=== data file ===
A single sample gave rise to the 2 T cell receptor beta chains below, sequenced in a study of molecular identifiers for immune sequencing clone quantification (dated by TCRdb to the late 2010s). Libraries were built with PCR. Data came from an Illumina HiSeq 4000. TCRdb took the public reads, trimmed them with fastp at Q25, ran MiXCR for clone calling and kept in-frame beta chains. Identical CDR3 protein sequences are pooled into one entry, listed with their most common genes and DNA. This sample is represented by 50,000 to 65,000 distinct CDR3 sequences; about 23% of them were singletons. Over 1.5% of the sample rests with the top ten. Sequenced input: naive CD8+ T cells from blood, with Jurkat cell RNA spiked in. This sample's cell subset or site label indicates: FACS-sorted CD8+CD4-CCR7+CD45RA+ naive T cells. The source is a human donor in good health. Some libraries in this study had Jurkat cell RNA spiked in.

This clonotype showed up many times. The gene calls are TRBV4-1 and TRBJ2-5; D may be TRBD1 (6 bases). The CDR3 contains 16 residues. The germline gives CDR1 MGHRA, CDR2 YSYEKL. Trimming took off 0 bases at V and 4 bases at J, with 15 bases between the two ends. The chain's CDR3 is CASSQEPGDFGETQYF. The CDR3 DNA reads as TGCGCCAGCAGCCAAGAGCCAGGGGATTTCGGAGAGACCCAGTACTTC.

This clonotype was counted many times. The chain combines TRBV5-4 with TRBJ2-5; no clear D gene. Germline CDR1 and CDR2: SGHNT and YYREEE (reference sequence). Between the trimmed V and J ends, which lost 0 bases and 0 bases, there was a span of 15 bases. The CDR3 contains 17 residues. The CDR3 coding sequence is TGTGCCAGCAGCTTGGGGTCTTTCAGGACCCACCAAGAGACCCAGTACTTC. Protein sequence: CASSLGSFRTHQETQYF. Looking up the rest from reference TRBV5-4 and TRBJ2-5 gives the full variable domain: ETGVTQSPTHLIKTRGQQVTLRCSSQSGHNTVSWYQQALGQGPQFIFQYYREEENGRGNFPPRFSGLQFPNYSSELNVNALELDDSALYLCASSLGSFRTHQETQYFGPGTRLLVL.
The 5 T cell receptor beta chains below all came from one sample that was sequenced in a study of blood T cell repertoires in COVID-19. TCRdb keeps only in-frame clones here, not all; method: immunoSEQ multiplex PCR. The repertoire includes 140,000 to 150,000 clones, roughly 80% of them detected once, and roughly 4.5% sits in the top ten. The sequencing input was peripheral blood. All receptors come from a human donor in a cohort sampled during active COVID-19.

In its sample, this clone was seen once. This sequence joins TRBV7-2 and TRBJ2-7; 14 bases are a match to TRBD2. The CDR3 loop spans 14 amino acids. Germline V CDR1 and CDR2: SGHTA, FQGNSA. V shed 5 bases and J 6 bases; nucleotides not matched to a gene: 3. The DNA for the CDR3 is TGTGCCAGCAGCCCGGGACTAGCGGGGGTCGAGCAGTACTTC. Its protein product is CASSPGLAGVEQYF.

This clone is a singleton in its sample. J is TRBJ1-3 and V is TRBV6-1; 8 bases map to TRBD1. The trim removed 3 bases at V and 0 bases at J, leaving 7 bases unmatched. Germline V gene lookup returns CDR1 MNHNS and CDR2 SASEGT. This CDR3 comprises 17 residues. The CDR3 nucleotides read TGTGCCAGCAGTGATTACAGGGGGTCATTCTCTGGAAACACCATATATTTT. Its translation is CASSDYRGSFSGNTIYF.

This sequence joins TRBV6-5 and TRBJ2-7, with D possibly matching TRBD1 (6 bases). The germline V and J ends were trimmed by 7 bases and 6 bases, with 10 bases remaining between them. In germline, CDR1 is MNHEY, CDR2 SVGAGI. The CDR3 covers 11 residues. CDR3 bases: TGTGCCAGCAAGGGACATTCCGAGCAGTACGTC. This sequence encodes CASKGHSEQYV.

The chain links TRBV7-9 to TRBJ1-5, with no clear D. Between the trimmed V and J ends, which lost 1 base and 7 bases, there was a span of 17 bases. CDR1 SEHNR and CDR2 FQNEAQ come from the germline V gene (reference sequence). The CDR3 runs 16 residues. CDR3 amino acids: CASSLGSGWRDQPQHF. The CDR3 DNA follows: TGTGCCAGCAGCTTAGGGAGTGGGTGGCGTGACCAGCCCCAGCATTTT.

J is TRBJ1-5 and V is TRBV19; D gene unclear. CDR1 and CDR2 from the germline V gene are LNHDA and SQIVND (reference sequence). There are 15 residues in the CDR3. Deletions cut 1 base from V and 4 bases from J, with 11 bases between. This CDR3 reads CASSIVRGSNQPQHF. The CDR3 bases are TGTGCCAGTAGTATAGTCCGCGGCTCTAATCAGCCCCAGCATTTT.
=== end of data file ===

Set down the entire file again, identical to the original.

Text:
A single sample gave rise to the 2 T cell receptor beta chains below, sequenced in a study of molecular identifiers for immune sequencing clone quantification (dated by TCRdb to the late 2010s). Libraries were built with PCR. Data came from an Illumina HiSeq 4000. TCRdb took the public reads, trimmed them with fastp at Q25, ran MiXCR for clone calling and kept in-frame beta chains. Identical CDR3 protein sequences are pooled into one entry, listed with their most common genes and DNA. This sample is represented by 50,000 to 65,000 distinct CDR3 sequences; about 23% of them were singletons. Over 1.5% of the sample rests with the top ten. Sequenced input: naive CD8+ T cells from blood, with Jurkat cell RNA spiked in. This sample's cell subset or site label indicates: FACS-sorted CD8+CD4-CCR7+CD45RA+ naive T cells. The source is a human donor in good health. Some libraries in this study had Jurkat cell RNA spiked in.

This clonotype showed up many times. The gene calls are TRBV4-1 and TRBJ2-5; D may be TRBD1 (6 bases). The CDR3 contains 16 residues. The germline gives CDR1 MGHRA, CDR2 YSYEKL. Trimming took off 0 bases at V and 4 bases at J, with 15 bases between the two ends. The chain's CDR3 is CASSQEPGDFGETQYF. The CDR3 DNA reads as TGCGCCAGCAGCCAAGAGCCAGGGGATTTCGGAGAGACCCAGTACTTC.

This clonotype was counted many times. The chain combines TRBV5-4 with TRBJ2-5; no clear D gene. Germline CDR1 and CDR2: SGHNT and YYREEE (reference sequence). Between the trimmed V and J ends, which lost 0 bases and 0 bases, there was a span of 15 bases. The CDR3 contains 17 residues. The CDR3 coding sequence is TGTGCCAGCAGCTTGGGGTCTTTCAGGACCCACCAAGAGACCCAGTACTTC. Protein sequence: CASSLGSFRTHQETQYF. Looking up the rest from reference TRBV5-4 and TRBJ2-5 gives the full variable domain: ETGVTQSPTHLIKTRGQQVTLRCSSQSGHNTVSWYQQALGQGPQFIFQYYREEENGRGNFPPRFSGLQFPNYSSELNVNALELDDSALYLCASSLGSFRTHQETQYFGPGTRLLVL.
The 5 T cell receptor beta chains below all came from one sample that was sequenced in a study of blood T cell repertoires in COVID-19. TCRdb keeps only in-frame clones here, not all; method: immunoSEQ multiplex PCR. The repertoire includes 140,000 to 150,000 clones, roughly 80% of them detected once, and roughly 4.5% sits in the top ten. The sequencing input was peripheral blood. All receptors come from a human donor in a cohort sampled during active COVID-19.

In its sample, this clone was seen once. This sequence joins TRBV7-2 and TRBJ2-7; 14 bases are a match to TRBD2. The CDR3 loop spans 14 amino acids. Germline V CDR1 and CDR2: SGHTA, FQGNSA. V shed 5 bases and J 6 bases; nucleotides not matched to a gene: 3. The DNA for the CDR3 is TGTGCCAGCAGCCCGGGACTAGCGGGGGTCGAGCAGTACTTC. Its protein product is CASSPGLAGVEQYF.

This clone is a singleton in its sample. J is TRBJ1-3 and V is TRBV6-1; 8 bases map to TRBD1. The trim removed 3 bases at V and 0 bases at J, leaving 7 bases unmatched. Germline V gene lookup returns CDR1 MNHNS and CDR2 SASEGT. This CDR3 comprises 17 residues. The CDR3 nucleotides read TGTGCCAGCAGTGATTACAGGGGGTCATTCTCTGGAAACACCATATATTTT. Its translation is CASSDYRGSFSGNTIYF.

This sequence joins TRBV6-5 and TRBJ2-7, with D possibly matching TRBD1 (6 bases). The germline V and J ends were trimmed by 7 bases and 6 bases, with 10 bases remaining between them. In germline, CDR1 is MNHEY, CDR2 SVGAGI. The CDR3 covers 11 residues. CDR3 bases: TGTGCCAGCAAGGGACATTCCGAGCAGTACGTC. This sequence encodes CASKGHSEQYV.

The chain links TRBV7-9 to TRBJ1-5, with no clear D. Between the trimmed V and J ends, which lost 1 base and 7 bases, there was a span of 17 bases. CDR1 SEHNR and CDR2 FQNEAQ come from the germline V gene (reference sequence). The CDR3 runs 16 residues. CDR3 amino acids: CASSLGSGWRDQPQHF. The CDR3 DNA follows: TGTGCCAGCAGCTTAGGGAGTGGGTGGCGTGACCAGCCCCAGCATTTT.

J is TRBJ1-5 and V is TRBV19; D gene unclear. CDR1 and CDR2 from the germline V gene are LNHDA and SQIVND (reference sequence). There are 15 residues in the CDR3. Deletions cut 1 base from V and 4 bases from J, with 11 bases between. This CDR3 reads CASSIVRGSNQPQHF. The CDR3 bases are TGTGCCAGTAGTATAGTCCGCGGCTCTAATCAGCCCCAGCATTTT.